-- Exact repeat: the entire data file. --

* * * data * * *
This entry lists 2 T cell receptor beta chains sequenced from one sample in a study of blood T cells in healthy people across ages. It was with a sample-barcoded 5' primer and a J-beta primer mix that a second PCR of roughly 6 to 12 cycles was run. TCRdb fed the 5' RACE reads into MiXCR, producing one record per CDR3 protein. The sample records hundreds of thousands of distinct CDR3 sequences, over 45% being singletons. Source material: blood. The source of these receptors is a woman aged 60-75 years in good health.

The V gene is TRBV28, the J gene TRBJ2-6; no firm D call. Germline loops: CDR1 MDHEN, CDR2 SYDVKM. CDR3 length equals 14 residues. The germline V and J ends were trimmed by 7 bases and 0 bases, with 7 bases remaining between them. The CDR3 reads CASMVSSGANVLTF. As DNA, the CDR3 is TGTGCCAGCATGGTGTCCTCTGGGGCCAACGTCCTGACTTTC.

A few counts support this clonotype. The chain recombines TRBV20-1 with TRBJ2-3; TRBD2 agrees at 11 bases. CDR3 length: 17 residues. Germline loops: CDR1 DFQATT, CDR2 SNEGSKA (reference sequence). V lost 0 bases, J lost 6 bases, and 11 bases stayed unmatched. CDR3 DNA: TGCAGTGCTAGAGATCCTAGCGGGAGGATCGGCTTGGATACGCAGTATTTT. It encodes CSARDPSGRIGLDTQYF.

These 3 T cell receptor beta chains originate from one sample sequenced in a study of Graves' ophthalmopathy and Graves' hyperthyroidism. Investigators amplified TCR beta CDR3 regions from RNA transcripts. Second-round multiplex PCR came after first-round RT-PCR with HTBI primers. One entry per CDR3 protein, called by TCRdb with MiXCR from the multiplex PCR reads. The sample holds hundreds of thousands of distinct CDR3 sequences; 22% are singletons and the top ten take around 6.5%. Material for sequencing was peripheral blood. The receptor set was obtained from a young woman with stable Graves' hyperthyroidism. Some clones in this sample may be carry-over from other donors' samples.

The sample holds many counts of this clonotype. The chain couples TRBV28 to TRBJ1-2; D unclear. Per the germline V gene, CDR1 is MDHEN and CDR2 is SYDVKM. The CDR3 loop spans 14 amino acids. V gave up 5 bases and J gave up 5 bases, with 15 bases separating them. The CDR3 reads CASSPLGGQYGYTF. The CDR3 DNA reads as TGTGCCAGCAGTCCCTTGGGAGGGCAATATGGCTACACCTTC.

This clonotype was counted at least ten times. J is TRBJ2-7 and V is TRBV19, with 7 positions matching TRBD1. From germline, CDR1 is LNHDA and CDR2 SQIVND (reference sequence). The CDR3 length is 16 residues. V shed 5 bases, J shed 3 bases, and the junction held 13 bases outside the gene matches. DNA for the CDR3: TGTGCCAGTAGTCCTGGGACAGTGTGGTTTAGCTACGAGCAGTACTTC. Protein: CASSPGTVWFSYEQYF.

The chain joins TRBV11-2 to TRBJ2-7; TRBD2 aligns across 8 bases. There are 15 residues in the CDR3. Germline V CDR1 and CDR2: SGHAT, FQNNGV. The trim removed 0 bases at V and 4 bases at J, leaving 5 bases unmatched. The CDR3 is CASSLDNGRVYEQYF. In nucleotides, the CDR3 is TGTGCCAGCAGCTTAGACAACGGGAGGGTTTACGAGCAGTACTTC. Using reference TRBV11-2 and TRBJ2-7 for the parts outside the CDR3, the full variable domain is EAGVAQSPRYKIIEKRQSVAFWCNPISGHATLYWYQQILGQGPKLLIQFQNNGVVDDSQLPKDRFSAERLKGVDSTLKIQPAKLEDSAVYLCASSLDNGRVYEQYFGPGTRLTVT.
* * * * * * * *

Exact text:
This entry lists 2 T cell receptor beta chains sequenced from one sample in a study of blood T cells in healthy people across ages. It was with a sample-barcoded 5' primer and a J-beta primer mix that a second PCR of roughly 6 to 12 cycles was run. TCRdb fed the 5' RACE reads into MiXCR, producing one record per CDR3 protein. The sample records hundreds of thousands of distinct CDR3 sequences, over 45% being singletons. Source material: blood. The source of these receptors is a woman aged 60-75 years in good health.

The V gene is TRBV28, the J gene TRBJ2-6; no firm D call. Germline loops: CDR1 MDHEN, CDR2 SYDVKM. CDR3 length equals 14 residues. The germline V and J ends were trimmed by 7 bases and 0 bases, with 7 bases remaining between them. The CDR3 reads CASMVSSGANVLTF. As DNA, the CDR3 is TGTGCCAGCATGGTGTCCTCTGGGGCCAACGTCCTGACTTTC.

A few counts support this clonotype. The chain recombines TRBV20-1 with TRBJ2-3; TRBD2 agrees at 11 bases. CDR3 length: 17 residues. Germline loops: CDR1 DFQATT, CDR2 SNEGSKA (reference sequence). V lost 0 bases, J lost 6 bases, and 11 bases stayed unmatched. CDR3 DNA: TGCAGTGCTAGAGATCCTAGCGGGAGGATCGGCTTGGATACGCAGTATTTT. It encodes CSARDPSGRIGLDTQYF.

These 3 T cell receptor beta chains originate from one sample sequenced in a study of Graves' ophthalmopathy and Graves' hyperthyroidism. Investigators amplified TCR beta CDR3 regions from RNA transcripts. Second-round multiplex PCR came after first-round RT-PCR with HTBI primers. One entry per CDR3 protein, called by TCRdb with MiXCR from the multiplex PCR reads. The sample holds hundreds of thousands of distinct CDR3 sequences; 22% are singletons and the top ten take around 6.5%. Material for sequencing was peripheral blood. The receptor set was obtained from a young woman with stable Graves' hyperthyroidism. Some clones in this sample may be carry-over from other donors' samples.

The sample holds many counts of this clonotype. The chain couples TRBV28 to TRBJ1-2; D unclear. Per the germline V gene, CDR1 is MDHEN and CDR2 is SYDVKM. The CDR3 loop spans 14 amino acids. V gave up 5 bases and J gave up 5 bases, with 15 bases separating them. The CDR3 reads CASSPLGGQYGYTF. The CDR3 DNA reads as TGTGCCAGCAGTCCCTTGGGAGGGCAATATGGCTACACCTTC.

This clonotype was counted at least ten times. J is TRBJ2-7 and V is TRBV19, with 7 positions matching TRBD1. From germline, CDR1 is LNHDA and CDR2 SQIVND (reference sequence). The CDR3 length is 16 residues. V shed 5 bases, J shed 3 bases, and the junction held 13 bases outside the gene matches. DNA for the CDR3: TGTGCCAGTAGTCCTGGGACAGTGTGGTTTAGCTACGAGCAGTACTTC. Protein: CASSPGTVWFSYEQYF.

The chain joins TRBV11-2 to TRBJ2-7; TRBD2 aligns across 8 bases. There are 15 residues in the CDR3. Germline V CDR1 and CDR2: SGHAT, FQNNGV. The trim removed 0 bases at V and 4 bases at J, leaving 5 bases unmatched. The CDR3 is CASSLDNGRVYEQYF. In nucleotides, the CDR3 is TGTGCCAGCAGCTTAGACAACGGGAGGGTTTACGAGCAGTACTTC. Using reference TRBV11-2 and TRBJ2-7 for the parts outside the CDR3, the full variable domain is EAGVAQSPRYKIIEKRQSVAFWCNPISGHATLYWYQQILGQGPKLLIQFQNNGVVDDSQLPKDRFSAERLKGVDSTLKIQPAKLEDSAVYLCASSLDNGRVYEQYFGPGTRLTVT.